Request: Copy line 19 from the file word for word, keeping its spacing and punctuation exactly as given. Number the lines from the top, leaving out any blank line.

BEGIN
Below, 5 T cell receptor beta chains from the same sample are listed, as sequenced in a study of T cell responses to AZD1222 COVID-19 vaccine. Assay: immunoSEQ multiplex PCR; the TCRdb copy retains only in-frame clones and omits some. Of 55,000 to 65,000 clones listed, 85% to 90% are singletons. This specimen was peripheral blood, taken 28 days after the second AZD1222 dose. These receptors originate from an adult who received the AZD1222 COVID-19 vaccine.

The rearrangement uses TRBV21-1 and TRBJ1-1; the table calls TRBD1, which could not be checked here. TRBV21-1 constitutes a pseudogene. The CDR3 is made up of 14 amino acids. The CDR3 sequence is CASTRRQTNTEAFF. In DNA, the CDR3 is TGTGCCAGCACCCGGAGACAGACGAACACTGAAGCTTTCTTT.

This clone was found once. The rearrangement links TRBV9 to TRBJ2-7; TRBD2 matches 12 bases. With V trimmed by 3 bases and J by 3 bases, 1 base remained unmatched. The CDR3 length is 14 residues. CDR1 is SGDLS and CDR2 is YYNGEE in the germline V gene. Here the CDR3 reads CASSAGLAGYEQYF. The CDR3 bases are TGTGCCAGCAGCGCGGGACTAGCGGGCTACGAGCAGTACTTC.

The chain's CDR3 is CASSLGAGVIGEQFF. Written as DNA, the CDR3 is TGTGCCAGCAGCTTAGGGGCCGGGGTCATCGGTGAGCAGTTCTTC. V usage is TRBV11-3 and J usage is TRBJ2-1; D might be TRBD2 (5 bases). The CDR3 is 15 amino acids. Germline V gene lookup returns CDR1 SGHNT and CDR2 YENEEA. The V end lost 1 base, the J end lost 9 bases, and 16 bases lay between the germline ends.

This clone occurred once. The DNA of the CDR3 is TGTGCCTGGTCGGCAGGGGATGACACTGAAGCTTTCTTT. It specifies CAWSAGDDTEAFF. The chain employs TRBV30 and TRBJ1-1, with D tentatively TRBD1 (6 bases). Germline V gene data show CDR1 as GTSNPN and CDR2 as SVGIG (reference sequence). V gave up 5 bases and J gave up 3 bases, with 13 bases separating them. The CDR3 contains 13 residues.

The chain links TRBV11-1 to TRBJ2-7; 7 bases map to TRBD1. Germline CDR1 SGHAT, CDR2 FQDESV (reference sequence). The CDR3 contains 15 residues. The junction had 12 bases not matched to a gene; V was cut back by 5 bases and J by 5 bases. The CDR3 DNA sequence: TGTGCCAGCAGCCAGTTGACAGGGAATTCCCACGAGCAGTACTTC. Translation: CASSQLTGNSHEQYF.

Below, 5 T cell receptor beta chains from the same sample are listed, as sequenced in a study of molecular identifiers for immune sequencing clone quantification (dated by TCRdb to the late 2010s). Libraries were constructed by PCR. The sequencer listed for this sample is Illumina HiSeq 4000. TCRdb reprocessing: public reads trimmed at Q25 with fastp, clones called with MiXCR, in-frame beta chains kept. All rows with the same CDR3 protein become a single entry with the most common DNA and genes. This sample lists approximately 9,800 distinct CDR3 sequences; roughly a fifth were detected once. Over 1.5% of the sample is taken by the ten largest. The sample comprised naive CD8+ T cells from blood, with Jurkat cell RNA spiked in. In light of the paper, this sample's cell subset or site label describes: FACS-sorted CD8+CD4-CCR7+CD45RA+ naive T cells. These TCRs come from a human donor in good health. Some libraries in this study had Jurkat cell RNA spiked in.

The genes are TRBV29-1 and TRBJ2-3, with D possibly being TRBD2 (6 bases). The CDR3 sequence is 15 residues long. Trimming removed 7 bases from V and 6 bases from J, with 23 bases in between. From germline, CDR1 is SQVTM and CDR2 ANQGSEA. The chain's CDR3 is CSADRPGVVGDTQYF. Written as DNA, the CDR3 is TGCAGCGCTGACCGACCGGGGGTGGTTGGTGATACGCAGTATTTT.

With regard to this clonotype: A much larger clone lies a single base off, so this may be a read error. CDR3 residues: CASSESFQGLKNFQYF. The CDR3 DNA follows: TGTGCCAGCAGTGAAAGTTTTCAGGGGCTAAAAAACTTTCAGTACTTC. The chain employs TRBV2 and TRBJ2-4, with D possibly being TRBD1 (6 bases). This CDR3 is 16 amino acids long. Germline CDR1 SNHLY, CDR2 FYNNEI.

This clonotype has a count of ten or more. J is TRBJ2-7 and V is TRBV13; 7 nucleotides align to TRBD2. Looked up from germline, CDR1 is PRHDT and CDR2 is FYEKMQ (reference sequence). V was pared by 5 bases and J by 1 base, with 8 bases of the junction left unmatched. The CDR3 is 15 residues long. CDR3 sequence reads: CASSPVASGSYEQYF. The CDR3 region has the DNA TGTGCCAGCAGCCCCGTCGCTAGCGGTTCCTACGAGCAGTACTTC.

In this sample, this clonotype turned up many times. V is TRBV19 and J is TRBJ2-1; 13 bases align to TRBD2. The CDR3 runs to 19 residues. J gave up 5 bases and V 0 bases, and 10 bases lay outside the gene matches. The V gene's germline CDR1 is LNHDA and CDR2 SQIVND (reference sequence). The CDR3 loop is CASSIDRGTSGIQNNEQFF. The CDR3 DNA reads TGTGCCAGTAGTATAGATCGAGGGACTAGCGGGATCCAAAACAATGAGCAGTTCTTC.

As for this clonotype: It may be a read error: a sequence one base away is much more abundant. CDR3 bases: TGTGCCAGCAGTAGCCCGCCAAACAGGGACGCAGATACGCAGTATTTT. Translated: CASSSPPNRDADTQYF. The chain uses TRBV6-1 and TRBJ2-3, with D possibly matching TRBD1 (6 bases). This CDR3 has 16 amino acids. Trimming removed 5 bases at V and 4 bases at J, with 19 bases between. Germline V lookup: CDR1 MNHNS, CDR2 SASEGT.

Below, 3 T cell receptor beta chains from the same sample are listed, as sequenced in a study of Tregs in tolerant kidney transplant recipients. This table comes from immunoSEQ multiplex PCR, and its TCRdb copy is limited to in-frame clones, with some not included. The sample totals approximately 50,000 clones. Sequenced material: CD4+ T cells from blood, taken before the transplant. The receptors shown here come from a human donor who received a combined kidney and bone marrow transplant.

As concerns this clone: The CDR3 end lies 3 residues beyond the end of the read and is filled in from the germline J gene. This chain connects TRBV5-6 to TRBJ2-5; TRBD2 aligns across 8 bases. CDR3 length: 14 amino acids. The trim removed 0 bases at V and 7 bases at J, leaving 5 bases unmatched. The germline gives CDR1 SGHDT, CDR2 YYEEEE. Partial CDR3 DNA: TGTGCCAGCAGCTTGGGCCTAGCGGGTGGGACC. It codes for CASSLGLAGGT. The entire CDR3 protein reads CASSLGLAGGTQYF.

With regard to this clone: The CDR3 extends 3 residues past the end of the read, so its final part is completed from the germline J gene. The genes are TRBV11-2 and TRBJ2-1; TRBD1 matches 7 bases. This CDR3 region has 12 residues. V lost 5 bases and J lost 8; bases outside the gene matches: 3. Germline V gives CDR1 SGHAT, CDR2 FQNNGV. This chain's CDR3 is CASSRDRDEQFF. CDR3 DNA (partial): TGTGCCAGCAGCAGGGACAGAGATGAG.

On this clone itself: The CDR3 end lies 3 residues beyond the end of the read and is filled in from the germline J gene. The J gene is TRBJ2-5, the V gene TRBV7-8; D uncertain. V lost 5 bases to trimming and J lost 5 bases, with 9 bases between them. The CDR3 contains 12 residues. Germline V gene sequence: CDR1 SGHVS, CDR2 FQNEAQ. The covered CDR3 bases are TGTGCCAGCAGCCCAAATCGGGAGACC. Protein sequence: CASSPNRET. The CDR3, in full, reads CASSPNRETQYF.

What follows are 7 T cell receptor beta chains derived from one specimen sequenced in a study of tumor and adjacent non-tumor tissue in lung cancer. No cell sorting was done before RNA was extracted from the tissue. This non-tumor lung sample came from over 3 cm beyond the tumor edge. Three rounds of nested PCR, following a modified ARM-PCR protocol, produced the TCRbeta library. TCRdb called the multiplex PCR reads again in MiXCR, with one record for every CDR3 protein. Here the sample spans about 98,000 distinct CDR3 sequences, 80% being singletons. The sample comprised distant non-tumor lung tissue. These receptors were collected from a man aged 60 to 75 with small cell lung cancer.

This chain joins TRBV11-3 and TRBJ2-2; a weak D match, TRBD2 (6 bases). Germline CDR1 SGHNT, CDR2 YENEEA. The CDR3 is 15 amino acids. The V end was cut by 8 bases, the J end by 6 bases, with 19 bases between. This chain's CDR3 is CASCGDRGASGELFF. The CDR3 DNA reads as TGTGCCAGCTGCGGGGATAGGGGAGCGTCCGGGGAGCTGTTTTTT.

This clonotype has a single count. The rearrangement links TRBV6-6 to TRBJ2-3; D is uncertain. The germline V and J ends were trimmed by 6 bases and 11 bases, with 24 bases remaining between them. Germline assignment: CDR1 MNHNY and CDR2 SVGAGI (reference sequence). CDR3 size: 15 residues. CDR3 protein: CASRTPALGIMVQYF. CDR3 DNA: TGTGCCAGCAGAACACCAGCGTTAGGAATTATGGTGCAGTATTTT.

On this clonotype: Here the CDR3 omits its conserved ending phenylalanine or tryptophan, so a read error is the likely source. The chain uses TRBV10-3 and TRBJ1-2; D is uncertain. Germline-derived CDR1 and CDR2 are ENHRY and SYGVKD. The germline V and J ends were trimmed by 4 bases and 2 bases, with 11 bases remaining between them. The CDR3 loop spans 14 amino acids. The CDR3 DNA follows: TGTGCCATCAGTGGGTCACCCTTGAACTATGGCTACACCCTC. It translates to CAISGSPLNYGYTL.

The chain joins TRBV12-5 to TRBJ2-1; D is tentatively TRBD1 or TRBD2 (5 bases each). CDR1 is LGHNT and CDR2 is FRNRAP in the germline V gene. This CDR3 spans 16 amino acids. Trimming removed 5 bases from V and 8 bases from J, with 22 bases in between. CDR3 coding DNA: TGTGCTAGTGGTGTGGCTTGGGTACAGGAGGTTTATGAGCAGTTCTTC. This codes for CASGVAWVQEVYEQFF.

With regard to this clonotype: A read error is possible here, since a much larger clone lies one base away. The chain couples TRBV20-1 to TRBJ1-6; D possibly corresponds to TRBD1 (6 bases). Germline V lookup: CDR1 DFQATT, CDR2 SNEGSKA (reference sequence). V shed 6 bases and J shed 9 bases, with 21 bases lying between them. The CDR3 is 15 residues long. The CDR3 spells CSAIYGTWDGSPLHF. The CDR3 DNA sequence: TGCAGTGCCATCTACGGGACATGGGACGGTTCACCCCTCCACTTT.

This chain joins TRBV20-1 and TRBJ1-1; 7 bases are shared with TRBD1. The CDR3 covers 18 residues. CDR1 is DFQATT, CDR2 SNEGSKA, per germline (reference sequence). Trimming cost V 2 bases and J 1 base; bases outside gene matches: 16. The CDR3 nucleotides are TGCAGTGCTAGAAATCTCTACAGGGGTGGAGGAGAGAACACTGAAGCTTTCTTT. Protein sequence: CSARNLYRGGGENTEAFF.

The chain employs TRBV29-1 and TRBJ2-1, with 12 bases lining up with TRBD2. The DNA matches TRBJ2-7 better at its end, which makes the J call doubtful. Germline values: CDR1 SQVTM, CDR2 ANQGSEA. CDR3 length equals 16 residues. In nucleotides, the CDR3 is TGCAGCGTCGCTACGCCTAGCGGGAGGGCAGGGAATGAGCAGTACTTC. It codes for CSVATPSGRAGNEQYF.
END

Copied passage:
This clonotype has a single count. The rearrangement links TRBV6-6 to TRBJ2-3; D is uncertain. The germline V and J ends were trimmed by 6 bases and 11 bases, with 24 bases remaining between them. Germline assignment: CDR1 MNHNY and CDR2 SVGAGI (reference sequence). CDR3 size: 15 residues. CDR3 protein: CASRTPALGIMVQYF. CDR3 DNA: TGTGCCAGCAGAACACCAGCGTTAGGAATTATGGTGCAGTATTTT.